Victim Impact Statements (WA)

In Western Australia, if someone is convicted of personal offences or domestic and family violence offences, the victim has the opportunity to submit a Victim Impact Statement (VIS). This statement outlines the physical, emotional, or mental harm they have experienced as a result of the crime. The right to provide a VIS is granted by the Sentencing Act 1995. This page deals with victim impact statements in WA.

Who is a victim?

A victim is someone who has suffered harm, loss, or damage as a direct consequence of an offence, regardless of whether the offender could have reasonably anticipated the harm, loss, or damage. In cases where the offence results in a fatality, a victim can be any immediate family member of the deceased.

What is in a victim impact statement?

A Victim Impact Statement (VIS) can provide various details, including physical injuries, the impact of the offence on the victim’s relationships, employment, or social life, as well as the financial consequences of the offence, a comparison of life before and after the crime, information about the life of a deceased person and the impact of their loss on other, or any other relevant information.

A VIS can be prepared by the victim or by a representative on their behalf if this is necessary due to age or impaired capacity. It may also include supporting documents, such as medical reports or photographs.

What is not in a victim impact statement

There are certain restrictions regarding the information that should not be included in a VIS. This includes the offender’s criminal history, any medical conditions the victim has that are not supported by documentation, factual inaccuracies, opinions about the offender’s character, or recommendations about the offender’s sentencing.

A court can exclude any part of a VIS that it deems inadmissible.

Presenting a VIS in court

In the process of submitting a VIS, three copies are provided to the court: one for the judge or magistrate, one for the prosecutor, and one for the offender’s lawyer.

If a Victim Impact Statement is not produced, this does not indicate that the offence had a minimal or no impact on the victim.

The person who wrote the VIS can choose to read it to the court or have the prosecutor read it on their behalf.

If the author decides to read it themselves, the court can take certain measures such as ensuring the offender is not in view of the reader, excluding certain people from the court, providing emotional support to the reader, or transmitting the reading of the VIS via an audio-visual link if the reader prefers to do so outside of the courtroom.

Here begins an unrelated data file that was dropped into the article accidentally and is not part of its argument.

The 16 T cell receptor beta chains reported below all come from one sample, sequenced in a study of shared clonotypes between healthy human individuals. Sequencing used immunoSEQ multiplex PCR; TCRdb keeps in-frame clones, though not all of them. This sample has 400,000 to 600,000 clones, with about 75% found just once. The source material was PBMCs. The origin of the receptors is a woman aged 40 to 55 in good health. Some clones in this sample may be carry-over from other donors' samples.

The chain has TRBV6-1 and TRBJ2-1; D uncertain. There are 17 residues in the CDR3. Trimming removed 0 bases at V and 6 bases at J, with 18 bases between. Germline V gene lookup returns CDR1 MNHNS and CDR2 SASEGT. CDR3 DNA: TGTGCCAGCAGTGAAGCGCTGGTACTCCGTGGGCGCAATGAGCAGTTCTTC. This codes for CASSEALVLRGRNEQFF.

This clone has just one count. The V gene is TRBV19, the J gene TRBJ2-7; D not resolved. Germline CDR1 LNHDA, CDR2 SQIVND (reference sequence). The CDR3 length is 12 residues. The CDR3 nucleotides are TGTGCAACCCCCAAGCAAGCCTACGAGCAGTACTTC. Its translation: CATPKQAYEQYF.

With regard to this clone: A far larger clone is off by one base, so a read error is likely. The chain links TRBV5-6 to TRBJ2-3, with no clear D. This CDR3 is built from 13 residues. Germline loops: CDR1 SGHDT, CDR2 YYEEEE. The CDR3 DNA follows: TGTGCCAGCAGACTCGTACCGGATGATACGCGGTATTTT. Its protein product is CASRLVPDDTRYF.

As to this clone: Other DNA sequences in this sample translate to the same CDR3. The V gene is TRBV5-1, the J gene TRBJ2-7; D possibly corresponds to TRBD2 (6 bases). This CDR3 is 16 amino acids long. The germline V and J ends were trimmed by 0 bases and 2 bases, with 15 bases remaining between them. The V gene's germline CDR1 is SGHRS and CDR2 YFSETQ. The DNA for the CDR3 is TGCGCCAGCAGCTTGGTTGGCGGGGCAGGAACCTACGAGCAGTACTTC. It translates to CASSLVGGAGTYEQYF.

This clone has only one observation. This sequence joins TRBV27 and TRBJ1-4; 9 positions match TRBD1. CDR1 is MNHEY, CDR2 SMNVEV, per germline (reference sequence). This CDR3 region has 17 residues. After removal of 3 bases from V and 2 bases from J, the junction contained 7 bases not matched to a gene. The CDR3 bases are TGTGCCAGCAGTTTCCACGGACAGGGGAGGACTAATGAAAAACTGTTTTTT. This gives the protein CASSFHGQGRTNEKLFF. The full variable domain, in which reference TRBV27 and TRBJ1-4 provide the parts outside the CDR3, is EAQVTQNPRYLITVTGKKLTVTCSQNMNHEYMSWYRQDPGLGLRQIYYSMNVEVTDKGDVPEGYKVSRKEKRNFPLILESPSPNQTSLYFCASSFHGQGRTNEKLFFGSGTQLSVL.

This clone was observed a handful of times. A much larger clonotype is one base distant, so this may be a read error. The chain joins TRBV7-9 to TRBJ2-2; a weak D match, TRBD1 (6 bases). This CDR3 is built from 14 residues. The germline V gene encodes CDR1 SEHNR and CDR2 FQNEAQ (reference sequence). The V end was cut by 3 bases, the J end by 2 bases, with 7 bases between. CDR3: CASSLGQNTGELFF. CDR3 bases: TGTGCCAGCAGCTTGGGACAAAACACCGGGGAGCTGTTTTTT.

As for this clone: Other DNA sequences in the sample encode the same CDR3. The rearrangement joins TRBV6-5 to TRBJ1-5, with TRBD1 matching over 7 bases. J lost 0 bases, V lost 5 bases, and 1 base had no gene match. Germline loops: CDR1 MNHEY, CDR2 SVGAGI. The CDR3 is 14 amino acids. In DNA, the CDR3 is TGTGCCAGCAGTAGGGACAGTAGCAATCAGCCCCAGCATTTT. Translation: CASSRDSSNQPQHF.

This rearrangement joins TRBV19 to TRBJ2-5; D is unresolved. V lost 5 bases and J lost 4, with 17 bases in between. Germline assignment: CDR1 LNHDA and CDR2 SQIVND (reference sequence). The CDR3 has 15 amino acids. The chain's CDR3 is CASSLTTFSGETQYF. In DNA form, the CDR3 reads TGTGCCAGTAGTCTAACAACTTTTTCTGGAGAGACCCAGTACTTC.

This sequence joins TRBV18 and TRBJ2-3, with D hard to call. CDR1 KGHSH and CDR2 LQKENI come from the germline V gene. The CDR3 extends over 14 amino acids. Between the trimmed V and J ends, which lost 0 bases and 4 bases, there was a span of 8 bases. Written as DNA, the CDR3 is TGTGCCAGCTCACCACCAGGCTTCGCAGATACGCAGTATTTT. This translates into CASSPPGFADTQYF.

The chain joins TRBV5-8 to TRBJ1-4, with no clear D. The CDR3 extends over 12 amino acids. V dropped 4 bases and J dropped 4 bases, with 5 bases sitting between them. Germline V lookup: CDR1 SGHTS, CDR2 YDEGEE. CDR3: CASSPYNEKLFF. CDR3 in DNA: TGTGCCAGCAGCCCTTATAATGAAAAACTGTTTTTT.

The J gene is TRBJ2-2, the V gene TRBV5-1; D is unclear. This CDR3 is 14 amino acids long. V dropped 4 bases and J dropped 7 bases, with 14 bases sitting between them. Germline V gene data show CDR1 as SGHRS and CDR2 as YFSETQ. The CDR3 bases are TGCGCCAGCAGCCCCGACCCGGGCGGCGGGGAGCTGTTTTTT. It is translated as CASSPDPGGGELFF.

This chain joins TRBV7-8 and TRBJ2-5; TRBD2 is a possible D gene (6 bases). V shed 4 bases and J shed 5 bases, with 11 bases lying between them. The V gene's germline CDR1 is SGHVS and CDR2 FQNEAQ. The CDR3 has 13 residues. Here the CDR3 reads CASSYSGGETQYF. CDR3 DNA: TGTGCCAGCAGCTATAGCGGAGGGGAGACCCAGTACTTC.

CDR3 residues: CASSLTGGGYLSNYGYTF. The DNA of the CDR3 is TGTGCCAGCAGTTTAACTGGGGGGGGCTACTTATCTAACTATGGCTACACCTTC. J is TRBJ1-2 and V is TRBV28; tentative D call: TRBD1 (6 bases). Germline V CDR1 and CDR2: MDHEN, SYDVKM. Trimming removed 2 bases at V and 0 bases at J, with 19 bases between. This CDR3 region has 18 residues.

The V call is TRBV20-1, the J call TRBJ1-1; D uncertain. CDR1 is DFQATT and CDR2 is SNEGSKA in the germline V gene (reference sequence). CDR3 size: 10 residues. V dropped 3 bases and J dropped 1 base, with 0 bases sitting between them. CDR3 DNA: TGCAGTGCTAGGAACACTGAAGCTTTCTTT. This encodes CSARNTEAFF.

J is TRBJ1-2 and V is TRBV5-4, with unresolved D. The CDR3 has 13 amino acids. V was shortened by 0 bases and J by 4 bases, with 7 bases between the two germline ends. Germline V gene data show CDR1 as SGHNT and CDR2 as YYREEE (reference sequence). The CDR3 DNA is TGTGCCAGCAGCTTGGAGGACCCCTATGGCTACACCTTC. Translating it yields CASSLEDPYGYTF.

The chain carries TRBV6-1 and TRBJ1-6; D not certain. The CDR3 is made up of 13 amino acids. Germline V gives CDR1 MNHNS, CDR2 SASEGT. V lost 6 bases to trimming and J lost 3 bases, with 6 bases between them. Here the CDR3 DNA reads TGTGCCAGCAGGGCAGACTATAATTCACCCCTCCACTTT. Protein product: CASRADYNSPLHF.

Once the offender is sentenced, the court must provide a copy of any VIS that has been submitted to the court to the Prisoners Review Board.

Other sentencing considerations

When deciding on an appropriate sentence, the sentencing judge or magistrate must consider various factors, including but not limited to:

• The nature and severity of the offence, as well as its prevalence;

• Aggravating circumstances;

• Mitigating circumstances;

• The offender’s personal circumstances, including their background, employment, family, and health;

• Whether and when the offender pleaded guilty;

• The offender’s level of cooperation with the authorities;

• The offender’s explanation for their behaviour;

• Any signs of remorse displayed by the offender, as well as their likelihood of reoffending;

 • Any rehabilitation efforts undertaken by the offender;

 • Any previous convictions and their similarity to the current offence;

 • Any damage, loss, or harm caused by the offence.

Parole hearings

Individuals who have been victims of crime, their immediate family members, parents, or guardians have the right to receive information about prisoners who have been convicted of specific offences, such as sexual or violent crimes.

When a prisoner is eligible for parole, these people are permitted to express their concerns and views to the Prisoners Review Board during the parole application review process. The submission may include the victim’s opinion on how the prisoner’s release could impact them and may suggest conditions that should be imposed on the prisoner if they are released.

It is essential to note that the submission must not be shared with the prisoner or their representative. Victims may also register with the Victim Notification Register to receive updates regarding the offender’s parole hearings.

If you require legal advice or representation in any legal matter, please contact Go To Court Lawyers.


Michelle Makela

Michelle Makela is a Legal Practice Director at Go To Court Lawyers. She holds a Juris Doctor, a Bachelor of Science (Psychology) and a Master of Criminology. She was admitted to practice in 2006. Michelle has over 15 years experience in the legal industry, working across commercial litigation, criminal law, family law and estate planning. 
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